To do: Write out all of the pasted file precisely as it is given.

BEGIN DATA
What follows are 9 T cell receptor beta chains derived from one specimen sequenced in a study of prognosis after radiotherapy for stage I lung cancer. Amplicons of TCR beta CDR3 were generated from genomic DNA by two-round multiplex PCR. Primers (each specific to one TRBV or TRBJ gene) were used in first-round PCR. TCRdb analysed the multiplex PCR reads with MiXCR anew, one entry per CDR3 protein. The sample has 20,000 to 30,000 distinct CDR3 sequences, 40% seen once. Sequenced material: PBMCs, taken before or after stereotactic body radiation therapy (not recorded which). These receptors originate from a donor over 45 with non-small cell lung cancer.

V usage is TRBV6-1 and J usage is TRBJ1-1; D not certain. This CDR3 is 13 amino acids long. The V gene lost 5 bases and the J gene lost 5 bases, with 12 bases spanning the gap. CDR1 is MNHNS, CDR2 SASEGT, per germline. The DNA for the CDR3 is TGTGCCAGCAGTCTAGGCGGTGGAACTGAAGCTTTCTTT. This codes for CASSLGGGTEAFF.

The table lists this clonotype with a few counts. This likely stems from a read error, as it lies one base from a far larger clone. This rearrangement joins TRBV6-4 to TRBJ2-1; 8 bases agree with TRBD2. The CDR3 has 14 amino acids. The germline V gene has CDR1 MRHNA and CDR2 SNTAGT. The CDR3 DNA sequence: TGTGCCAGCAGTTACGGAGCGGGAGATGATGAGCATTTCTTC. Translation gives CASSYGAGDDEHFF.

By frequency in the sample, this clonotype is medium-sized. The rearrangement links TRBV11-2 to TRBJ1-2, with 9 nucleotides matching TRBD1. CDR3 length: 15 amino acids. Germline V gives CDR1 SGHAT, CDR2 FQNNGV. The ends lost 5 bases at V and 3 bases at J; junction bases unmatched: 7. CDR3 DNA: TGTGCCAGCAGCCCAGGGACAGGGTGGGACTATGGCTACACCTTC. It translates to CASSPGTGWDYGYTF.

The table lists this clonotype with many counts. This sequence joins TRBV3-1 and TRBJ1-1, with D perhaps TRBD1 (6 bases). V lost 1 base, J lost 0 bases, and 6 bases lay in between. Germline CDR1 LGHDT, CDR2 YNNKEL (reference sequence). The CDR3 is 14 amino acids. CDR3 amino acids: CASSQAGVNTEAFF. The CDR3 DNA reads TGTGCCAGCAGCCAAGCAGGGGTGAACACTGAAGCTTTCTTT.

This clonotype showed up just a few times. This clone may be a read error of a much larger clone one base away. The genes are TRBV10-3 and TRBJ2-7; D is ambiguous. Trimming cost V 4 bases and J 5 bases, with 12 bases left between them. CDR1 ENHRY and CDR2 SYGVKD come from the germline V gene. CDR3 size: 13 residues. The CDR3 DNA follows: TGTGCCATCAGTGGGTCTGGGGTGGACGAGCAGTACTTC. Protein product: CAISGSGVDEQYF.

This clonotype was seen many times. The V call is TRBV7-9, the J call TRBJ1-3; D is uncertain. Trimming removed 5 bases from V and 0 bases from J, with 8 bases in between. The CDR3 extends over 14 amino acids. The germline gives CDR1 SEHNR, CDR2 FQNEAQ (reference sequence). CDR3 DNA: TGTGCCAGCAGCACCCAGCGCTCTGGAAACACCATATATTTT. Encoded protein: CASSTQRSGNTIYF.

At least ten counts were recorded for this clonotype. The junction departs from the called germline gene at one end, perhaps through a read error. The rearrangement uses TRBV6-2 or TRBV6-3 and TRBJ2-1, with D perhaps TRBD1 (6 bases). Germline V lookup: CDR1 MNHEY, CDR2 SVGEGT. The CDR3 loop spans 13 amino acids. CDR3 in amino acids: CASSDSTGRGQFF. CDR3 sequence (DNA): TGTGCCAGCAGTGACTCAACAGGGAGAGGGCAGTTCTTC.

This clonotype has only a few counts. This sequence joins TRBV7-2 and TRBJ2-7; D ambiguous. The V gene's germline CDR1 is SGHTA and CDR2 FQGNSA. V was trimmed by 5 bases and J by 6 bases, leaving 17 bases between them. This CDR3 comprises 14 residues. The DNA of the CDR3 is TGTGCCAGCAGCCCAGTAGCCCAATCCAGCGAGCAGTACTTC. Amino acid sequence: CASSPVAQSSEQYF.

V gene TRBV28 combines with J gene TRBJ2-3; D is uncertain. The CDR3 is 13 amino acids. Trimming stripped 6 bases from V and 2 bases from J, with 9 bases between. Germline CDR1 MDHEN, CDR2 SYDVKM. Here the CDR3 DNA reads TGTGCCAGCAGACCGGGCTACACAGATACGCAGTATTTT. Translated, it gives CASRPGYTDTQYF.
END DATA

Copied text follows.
What follows are 9 T cell receptor beta chains derived from one specimen sequenced in a study of prognosis after radiotherapy for stage I lung cancer. Amplicons of TCR beta CDR3 were generated from genomic DNA by two-round multiplex PCR. Primers (each specific to one TRBV or TRBJ gene) were used in first-round PCR. TCRdb analysed the multiplex PCR reads with MiXCR anew, one entry per CDR3 protein. The sample has 20,000 to 30,000 distinct CDR3 sequences, 40% seen once. Sequenced material: PBMCs, taken before or after stereotactic body radiation therapy (not recorded which). These receptors originate from a donor over 45 with non-small cell lung cancer.

V usage is TRBV6-1 and J usage is TRBJ1-1; D not certain. This CDR3 is 13 amino acids long. The V gene lost 5 bases and the J gene lost 5 bases, with 12 bases spanning the gap. CDR1 is MNHNS, CDR2 SASEGT, per germline. The DNA for the CDR3 is TGTGCCAGCAGTCTAGGCGGTGGAACTGAAGCTTTCTTT. This codes for CASSLGGGTEAFF.

The table lists this clonotype with a few counts. This likely stems from a read error, as it lies one base from a far larger clone. This rearrangement joins TRBV6-4 to TRBJ2-1; 8 bases agree with TRBD2. The CDR3 has 14 amino acids. The germline V gene has CDR1 MRHNA and CDR2 SNTAGT. The CDR3 DNA sequence: TGTGCCAGCAGTTACGGAGCGGGAGATGATGAGCATTTCTTC. Translation gives CASSYGAGDDEHFF.

By frequency in the sample, this clonotype is medium-sized. The rearrangement links TRBV11-2 to TRBJ1-2, with 9 nucleotides matching TRBD1. CDR3 length: 15 amino acids. Germline V gives CDR1 SGHAT, CDR2 FQNNGV. The ends lost 5 bases at V and 3 bases at J; junction bases unmatched: 7. CDR3 DNA: TGTGCCAGCAGCCCAGGGACAGGGTGGGACTATGGCTACACCTTC. It translates to CASSPGTGWDYGYTF.

The table lists this clonotype with many counts. This sequence joins TRBV3-1 and TRBJ1-1, with D perhaps TRBD1 (6 bases). V lost 1 base, J lost 0 bases, and 6 bases lay in between. Germline CDR1 LGHDT, CDR2 YNNKEL (reference sequence). The CDR3 is 14 amino acids. CDR3 amino acids: CASSQAGVNTEAFF. The CDR3 DNA reads TGTGCCAGCAGCCAAGCAGGGGTGAACACTGAAGCTTTCTTT.

This clonotype showed up just a few times. This clone may be a read error of a much larger clone one base away. The genes are TRBV10-3 and TRBJ2-7; D is ambiguous. Trimming cost V 4 bases and J 5 bases, with 12 bases left between them. CDR1 ENHRY and CDR2 SYGVKD come from the germline V gene. CDR3 size: 13 residues. The CDR3 DNA follows: TGTGCCATCAGTGGGTCTGGGGTGGACGAGCAGTACTTC. Protein product: CAISGSGVDEQYF.

This clonotype was seen many times. The V call is TRBV7-9, the J call TRBJ1-3; D is uncertain. Trimming removed 5 bases from V and 0 bases from J, with 8 bases in between. The CDR3 extends over 14 amino acids. The germline gives CDR1 SEHNR, CDR2 FQNEAQ (reference sequence). CDR3 DNA: TGTGCCAGCAGCACCCAGCGCTCTGGAAACACCATATATTTT. Encoded protein: CASSTQRSGNTIYF.

At least ten counts were recorded for this clonotype. The junction departs from the called germline gene at one end, perhaps through a read error. The rearrangement uses TRBV6-2 or TRBV6-3 and TRBJ2-1, with D perhaps TRBD1 (6 bases). Germline V lookup: CDR1 MNHEY, CDR2 SVGEGT. The CDR3 loop spans 13 amino acids. CDR3 in amino acids: CASSDSTGRGQFF. CDR3 sequence (DNA): TGTGCCAGCAGTGACTCAACAGGGAGAGGGCAGTTCTTC.

This clonotype has only a few counts. This sequence joins TRBV7-2 and TRBJ2-7; D ambiguous. The V gene's germline CDR1 is SGHTA and CDR2 FQGNSA. V was trimmed by 5 bases and J by 6 bases, leaving 17 bases between them. This CDR3 comprises 14 residues. The DNA of the CDR3 is TGTGCCAGCAGCCCAGTAGCCCAATCCAGCGAGCAGTACTTC. Amino acid sequence: CASSPVAQSSEQYF.

V gene TRBV28 combines with J gene TRBJ2-3; D is uncertain. The CDR3 is 13 amino acids. Trimming stripped 6 bases from V and 2 bases from J, with 9 bases between. Germline CDR1 MDHEN, CDR2 SYDVKM. Here the CDR3 DNA reads TGTGCCAGCAGACCGGGCTACACAGATACGCAGTATTTT. Translated, it gives CASRPGYTDTQYF.